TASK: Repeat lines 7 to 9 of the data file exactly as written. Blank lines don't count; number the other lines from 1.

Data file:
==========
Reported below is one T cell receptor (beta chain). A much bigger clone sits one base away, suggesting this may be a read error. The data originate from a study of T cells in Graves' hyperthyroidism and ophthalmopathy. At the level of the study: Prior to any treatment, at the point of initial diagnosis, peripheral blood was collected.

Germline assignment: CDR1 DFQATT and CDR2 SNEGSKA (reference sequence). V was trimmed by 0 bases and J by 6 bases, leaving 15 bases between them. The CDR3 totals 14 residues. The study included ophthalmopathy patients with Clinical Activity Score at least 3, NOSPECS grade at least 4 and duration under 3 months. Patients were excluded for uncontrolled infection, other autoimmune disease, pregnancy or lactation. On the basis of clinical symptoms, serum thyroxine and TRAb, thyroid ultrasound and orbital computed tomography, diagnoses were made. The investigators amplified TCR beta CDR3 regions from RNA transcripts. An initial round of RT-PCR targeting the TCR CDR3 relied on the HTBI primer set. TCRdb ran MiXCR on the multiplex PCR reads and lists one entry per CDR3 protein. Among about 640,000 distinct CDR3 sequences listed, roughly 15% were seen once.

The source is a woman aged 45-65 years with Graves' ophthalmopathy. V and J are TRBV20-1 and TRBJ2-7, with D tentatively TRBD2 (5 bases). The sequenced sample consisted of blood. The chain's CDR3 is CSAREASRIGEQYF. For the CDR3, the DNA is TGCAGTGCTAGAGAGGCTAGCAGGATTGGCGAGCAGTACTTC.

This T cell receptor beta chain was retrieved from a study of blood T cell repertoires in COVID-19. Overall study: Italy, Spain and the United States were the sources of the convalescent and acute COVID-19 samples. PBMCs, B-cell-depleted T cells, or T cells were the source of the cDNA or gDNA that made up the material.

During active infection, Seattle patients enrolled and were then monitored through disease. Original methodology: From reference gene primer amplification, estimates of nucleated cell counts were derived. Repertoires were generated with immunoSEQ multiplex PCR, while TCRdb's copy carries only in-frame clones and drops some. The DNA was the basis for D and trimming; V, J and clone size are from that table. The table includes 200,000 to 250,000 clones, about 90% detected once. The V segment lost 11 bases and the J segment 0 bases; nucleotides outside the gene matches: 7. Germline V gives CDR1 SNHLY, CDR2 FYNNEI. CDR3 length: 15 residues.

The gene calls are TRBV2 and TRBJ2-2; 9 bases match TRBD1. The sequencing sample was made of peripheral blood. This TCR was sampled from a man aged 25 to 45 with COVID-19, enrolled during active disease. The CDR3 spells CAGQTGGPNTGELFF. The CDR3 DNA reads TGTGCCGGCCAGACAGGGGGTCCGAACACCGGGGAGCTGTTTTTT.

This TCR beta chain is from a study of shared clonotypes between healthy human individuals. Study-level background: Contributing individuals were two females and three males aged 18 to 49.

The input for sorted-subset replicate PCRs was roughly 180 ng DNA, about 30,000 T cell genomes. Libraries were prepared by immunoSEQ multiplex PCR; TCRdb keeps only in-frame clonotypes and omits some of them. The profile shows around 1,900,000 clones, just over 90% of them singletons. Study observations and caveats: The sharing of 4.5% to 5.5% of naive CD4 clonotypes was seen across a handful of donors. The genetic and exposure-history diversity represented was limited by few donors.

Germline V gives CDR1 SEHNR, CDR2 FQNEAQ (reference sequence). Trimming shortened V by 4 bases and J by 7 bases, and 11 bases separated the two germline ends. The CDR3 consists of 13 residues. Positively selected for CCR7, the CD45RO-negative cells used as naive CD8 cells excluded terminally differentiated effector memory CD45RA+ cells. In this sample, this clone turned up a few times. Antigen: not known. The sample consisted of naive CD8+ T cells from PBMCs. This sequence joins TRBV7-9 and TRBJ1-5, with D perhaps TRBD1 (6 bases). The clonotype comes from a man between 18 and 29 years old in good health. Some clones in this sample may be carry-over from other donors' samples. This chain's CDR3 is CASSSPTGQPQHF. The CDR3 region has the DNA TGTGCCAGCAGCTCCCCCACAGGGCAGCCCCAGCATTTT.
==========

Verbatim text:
This TCR beta chain is from a study of shared clonotypes between healthy human individuals. Study-level background: Contributing individuals were two females and three males aged 18 to 49.

The input for sorted-subset replicate PCRs was roughly 180 ng DNA, about 30,000 T cell genomes. Libraries were prepared by immunoSEQ multiplex PCR; TCRdb keeps only in-frame clonotypes and omits some of them. The profile shows around 1,900,000 clones, just over 90% of them singletons. Study observations and caveats: The sharing of 4.5% to 5.5% of naive CD4 clonotypes was seen across a handful of donors. The genetic and exposure-history diversity represented was limited by few donors.

Germline V gives CDR1 SEHNR, CDR2 FQNEAQ (reference sequence). Trimming shortened V by 4 bases and J by 7 bases, and 11 bases separated the two germline ends. The CDR3 consists of 13 residues. Positively selected for CCR7, the CD45RO-negative cells used as naive CD8 cells excluded terminally differentiated effector memory CD45RA+ cells. In this sample, this clone turned up a few times. Antigen: not known. The sample consisted of naive CD8+ T cells from PBMCs. This sequence joins TRBV7-9 and TRBJ1-5, with D perhaps TRBD1 (6 bases). The clonotype comes from a man between 18 and 29 years old in good health. Some clones in this sample may be carry-over from other donors' samples. This chain's CDR3 is CASSSPTGQPQHF. The CDR3 region has the DNA TGTGCCAGCAGCTCCCCCACAGGGCAGCCCCAGCATTTT.